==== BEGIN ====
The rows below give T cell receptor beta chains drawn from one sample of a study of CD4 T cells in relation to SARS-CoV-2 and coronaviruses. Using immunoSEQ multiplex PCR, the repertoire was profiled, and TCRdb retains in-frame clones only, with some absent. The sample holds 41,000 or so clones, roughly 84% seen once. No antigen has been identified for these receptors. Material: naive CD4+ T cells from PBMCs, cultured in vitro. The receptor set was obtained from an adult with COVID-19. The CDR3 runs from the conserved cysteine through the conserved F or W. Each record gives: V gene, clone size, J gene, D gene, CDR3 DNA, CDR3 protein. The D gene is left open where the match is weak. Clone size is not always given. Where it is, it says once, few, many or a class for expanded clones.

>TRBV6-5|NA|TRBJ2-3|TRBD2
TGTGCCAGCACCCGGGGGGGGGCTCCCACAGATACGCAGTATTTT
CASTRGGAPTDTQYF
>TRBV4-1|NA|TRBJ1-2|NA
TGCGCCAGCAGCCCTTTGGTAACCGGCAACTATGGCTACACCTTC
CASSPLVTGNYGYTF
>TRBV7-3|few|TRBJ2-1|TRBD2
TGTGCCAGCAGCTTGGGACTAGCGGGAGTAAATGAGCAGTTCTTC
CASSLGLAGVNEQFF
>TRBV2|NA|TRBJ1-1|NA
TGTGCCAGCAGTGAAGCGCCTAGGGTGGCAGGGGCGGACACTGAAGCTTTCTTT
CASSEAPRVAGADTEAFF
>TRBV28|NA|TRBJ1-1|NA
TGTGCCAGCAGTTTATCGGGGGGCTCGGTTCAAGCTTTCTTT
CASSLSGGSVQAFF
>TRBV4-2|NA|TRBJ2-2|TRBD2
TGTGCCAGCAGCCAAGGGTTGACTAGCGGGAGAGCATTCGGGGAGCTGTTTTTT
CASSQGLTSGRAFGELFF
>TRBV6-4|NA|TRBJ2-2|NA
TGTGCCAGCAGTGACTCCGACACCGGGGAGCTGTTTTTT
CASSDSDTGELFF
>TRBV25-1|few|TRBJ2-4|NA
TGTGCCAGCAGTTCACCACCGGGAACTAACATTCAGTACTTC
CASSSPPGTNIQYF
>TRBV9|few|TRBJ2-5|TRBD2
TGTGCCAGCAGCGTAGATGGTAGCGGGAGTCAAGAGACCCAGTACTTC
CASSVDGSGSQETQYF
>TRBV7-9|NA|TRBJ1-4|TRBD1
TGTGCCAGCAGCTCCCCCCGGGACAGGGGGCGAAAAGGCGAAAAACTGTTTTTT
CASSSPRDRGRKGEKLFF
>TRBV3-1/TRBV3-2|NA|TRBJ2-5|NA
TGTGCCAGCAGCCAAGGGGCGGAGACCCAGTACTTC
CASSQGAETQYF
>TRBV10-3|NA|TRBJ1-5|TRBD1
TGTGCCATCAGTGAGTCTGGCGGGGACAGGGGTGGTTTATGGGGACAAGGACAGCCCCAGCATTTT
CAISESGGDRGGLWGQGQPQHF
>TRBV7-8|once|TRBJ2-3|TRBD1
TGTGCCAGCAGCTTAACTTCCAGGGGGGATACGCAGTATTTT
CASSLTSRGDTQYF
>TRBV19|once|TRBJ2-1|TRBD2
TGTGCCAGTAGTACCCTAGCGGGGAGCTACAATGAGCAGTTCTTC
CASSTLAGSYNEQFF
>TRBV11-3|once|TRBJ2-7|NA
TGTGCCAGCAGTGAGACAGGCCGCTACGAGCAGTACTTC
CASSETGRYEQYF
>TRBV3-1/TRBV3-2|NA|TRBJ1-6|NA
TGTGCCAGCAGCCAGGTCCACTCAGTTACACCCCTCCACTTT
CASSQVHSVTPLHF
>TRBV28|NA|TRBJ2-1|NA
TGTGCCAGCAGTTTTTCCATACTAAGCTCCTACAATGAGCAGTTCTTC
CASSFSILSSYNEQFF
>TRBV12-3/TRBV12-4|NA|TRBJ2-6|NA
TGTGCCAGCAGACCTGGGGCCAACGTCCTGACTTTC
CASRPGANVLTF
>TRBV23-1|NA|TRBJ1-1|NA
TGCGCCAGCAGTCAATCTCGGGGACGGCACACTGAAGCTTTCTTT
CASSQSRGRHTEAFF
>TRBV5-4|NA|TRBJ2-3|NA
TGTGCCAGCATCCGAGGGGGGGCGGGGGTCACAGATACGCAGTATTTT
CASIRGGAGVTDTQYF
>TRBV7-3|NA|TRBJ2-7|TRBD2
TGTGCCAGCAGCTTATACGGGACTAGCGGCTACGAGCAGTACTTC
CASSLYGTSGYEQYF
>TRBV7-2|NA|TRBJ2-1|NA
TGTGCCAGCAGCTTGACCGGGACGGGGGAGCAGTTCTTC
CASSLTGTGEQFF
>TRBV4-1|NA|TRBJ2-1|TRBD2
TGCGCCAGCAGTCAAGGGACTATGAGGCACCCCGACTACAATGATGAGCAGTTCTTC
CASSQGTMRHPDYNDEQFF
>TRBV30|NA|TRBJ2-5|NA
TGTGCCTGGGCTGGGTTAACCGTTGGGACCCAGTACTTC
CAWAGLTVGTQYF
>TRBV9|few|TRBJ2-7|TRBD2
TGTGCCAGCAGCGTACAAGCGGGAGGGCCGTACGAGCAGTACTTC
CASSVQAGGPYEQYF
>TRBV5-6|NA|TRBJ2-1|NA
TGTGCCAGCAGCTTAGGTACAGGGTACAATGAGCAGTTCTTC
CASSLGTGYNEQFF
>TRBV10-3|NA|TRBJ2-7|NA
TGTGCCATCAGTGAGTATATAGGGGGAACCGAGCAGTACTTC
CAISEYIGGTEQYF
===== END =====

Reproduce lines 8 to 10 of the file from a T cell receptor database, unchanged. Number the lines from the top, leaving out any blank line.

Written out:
>TRBV7-3|few|TRBJ2-1|TRBD2
TGTGCCAGCAGCTTGGGACTAGCGGGAGTAAATGAGCAGTTCTTC
CASSLGLAGVNEQFF